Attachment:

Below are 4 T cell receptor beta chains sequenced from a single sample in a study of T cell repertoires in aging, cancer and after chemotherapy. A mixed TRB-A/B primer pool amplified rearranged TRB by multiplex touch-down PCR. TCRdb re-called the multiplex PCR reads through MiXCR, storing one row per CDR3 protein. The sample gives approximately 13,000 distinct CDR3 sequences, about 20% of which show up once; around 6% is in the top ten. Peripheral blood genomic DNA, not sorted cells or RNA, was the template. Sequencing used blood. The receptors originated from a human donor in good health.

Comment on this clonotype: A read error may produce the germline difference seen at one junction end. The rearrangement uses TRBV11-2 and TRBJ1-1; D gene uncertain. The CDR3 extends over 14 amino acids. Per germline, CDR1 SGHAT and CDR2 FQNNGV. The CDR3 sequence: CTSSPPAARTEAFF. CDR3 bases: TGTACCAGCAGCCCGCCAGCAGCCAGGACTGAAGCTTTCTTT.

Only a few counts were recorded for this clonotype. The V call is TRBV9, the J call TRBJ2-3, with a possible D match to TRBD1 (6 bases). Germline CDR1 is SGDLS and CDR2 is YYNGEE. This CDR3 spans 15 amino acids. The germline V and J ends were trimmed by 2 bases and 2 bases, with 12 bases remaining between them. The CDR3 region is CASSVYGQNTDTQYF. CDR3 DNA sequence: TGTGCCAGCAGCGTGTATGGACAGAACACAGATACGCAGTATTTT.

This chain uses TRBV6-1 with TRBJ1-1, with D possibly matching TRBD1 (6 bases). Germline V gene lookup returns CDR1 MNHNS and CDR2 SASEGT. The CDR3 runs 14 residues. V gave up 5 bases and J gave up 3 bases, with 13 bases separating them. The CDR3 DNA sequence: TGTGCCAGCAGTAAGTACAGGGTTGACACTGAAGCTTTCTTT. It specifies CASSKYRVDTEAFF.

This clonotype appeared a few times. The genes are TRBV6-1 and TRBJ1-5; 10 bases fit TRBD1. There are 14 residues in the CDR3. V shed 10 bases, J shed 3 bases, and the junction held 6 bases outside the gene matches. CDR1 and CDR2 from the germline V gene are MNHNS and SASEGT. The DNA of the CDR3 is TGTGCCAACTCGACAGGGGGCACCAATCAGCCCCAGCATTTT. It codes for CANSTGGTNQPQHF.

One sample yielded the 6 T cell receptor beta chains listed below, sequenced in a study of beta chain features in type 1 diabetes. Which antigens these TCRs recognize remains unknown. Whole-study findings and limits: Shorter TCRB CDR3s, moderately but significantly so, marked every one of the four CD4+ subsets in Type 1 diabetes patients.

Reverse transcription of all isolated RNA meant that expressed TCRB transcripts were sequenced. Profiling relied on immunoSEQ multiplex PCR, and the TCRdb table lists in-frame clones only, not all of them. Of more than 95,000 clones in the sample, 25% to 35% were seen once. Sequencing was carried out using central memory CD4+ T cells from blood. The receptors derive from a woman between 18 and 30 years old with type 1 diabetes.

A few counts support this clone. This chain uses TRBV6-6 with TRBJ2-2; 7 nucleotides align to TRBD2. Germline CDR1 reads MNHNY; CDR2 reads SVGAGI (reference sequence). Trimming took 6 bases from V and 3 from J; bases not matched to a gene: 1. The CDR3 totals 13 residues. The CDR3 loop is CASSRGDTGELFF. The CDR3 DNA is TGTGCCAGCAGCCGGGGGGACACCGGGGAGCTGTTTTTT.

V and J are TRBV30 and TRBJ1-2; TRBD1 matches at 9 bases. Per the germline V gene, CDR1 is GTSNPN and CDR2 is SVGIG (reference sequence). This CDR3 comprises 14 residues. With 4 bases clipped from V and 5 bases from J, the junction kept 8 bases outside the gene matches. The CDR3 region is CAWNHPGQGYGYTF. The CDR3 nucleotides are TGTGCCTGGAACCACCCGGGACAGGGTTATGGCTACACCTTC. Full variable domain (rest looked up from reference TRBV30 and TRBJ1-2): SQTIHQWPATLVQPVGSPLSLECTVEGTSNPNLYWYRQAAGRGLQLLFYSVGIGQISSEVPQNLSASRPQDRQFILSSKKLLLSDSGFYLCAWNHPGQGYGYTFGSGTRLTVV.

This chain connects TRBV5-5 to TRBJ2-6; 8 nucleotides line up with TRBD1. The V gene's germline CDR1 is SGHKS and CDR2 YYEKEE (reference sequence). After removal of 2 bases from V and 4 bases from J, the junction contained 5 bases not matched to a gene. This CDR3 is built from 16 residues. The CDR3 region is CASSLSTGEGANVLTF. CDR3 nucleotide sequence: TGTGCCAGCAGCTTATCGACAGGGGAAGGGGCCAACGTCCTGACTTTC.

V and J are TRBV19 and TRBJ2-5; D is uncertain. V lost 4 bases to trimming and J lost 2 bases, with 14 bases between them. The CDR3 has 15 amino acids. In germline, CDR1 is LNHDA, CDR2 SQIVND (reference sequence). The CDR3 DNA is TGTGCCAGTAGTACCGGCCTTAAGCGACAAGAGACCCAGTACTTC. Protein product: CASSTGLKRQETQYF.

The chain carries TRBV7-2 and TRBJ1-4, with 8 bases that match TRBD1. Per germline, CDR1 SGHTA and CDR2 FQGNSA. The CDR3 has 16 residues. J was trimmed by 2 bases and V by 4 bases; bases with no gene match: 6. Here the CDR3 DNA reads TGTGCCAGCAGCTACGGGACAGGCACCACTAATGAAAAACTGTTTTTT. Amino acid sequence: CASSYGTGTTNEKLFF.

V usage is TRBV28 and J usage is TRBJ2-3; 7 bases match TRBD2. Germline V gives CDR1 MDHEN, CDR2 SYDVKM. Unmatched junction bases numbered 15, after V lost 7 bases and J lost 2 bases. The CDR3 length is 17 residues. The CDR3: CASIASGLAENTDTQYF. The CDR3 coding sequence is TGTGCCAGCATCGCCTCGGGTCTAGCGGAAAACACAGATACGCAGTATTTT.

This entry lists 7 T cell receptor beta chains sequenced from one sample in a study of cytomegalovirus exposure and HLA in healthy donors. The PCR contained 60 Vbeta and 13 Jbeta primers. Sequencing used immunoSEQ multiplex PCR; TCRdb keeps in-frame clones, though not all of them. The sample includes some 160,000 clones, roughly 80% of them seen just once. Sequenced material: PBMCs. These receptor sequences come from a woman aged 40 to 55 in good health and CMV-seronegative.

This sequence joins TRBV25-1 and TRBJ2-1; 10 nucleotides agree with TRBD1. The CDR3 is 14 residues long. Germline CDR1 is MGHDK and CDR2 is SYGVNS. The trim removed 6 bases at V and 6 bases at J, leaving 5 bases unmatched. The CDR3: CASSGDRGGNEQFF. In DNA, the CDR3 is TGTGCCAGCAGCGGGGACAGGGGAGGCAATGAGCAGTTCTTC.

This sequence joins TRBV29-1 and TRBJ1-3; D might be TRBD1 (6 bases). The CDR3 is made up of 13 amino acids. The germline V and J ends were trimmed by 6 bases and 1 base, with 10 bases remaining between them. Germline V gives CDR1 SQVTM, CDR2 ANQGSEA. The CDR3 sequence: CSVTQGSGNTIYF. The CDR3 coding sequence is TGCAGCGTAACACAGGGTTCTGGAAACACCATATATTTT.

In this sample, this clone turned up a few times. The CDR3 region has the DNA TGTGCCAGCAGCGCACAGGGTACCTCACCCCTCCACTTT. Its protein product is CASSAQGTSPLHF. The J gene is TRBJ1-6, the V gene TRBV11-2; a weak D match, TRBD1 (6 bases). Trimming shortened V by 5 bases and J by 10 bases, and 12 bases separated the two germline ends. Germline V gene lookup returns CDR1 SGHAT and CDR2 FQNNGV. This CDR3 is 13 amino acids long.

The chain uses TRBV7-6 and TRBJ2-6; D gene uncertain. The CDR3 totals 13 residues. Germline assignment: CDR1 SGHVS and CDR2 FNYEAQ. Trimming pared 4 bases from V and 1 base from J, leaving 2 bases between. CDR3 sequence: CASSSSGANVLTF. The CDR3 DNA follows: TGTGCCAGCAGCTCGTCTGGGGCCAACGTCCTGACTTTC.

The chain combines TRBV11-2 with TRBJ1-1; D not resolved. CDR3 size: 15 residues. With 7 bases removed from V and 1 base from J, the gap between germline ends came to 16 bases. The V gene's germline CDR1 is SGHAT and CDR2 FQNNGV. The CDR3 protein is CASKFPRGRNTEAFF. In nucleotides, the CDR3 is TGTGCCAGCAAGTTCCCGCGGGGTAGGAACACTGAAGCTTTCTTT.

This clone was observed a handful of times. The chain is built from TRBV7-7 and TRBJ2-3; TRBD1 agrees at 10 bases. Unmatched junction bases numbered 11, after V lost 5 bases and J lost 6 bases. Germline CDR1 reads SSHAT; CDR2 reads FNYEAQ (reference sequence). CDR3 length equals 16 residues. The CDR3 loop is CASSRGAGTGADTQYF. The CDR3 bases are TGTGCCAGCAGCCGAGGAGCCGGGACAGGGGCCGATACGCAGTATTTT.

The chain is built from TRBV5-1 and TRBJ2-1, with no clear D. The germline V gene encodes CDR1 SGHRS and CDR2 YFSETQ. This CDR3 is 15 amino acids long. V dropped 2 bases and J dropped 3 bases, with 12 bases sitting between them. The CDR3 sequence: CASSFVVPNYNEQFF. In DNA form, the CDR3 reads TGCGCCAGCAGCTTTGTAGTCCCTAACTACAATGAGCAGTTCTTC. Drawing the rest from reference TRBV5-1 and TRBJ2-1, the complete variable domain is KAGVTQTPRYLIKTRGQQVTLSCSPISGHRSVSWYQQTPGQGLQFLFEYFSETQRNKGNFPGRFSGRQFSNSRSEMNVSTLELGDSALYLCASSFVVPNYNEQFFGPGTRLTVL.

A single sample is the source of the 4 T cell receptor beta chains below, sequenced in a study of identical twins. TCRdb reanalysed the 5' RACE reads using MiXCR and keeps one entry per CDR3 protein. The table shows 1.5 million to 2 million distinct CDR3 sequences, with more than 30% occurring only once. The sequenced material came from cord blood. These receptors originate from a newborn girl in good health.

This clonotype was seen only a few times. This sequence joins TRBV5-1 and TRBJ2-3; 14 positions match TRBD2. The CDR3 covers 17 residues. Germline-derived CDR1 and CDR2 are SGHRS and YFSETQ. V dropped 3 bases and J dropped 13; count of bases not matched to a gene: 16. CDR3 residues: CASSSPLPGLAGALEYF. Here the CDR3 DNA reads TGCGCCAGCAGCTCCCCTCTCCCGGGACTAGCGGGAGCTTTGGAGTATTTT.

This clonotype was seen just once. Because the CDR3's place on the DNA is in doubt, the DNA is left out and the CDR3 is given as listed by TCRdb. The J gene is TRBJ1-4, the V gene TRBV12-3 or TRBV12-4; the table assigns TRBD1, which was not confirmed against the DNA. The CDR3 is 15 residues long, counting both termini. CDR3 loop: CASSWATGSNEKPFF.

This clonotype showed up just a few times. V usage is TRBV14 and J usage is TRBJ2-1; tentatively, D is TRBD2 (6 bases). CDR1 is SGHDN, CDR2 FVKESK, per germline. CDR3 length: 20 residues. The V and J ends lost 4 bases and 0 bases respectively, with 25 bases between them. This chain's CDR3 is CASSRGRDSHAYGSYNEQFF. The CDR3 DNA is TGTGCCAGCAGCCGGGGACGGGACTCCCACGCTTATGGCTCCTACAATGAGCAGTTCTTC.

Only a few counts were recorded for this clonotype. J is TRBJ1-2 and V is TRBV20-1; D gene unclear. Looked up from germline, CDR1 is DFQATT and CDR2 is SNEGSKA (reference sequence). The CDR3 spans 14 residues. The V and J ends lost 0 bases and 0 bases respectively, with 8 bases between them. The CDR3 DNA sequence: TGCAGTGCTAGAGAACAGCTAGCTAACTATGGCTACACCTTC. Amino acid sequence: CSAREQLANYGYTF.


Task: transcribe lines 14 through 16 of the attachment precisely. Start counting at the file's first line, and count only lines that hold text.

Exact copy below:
This entry lists 7 T cell receptor beta chains sequenced from one sample in a study of cytomegalovirus exposure and HLA in healthy donors. The PCR contained 60 Vbeta and 13 Jbeta primers. Sequencing used immunoSEQ multiplex PCR; TCRdb keeps in-frame clones, though not all of them. The sample includes some 160,000 clones, roughly 80% of them seen just once. Sequenced material: PBMCs. These receptor sequences come from a woman aged 40 to 55 in good health and CMV-seronegative.

This sequence joins TRBV25-1 and TRBJ2-1; 10 nucleotides agree with TRBD1. The CDR3 is 14 residues long. Germline CDR1 is MGHDK and CDR2 is SYGVNS. The trim removed 6 bases at V and 6 bases at J, leaving 5 bases unmatched. The CDR3: CASSGDRGGNEQFF. In DNA, the CDR3 is TGTGCCAGCAGCGGGGACAGGGGAGGCAATGAGCAGTTCTTC.

This sequence joins TRBV29-1 and TRBJ1-3; D might be TRBD1 (6 bases). The CDR3 is made up of 13 amino acids. The germline V and J ends were trimmed by 6 bases and 1 base, with 10 bases remaining between them. Germline V gives CDR1 SQVTM, CDR2 ANQGSEA. The CDR3 sequence: CSVTQGSGNTIYF. The CDR3 coding sequence is TGCAGCGTAACACAGGGTTCTGGAAACACCATATATTTT.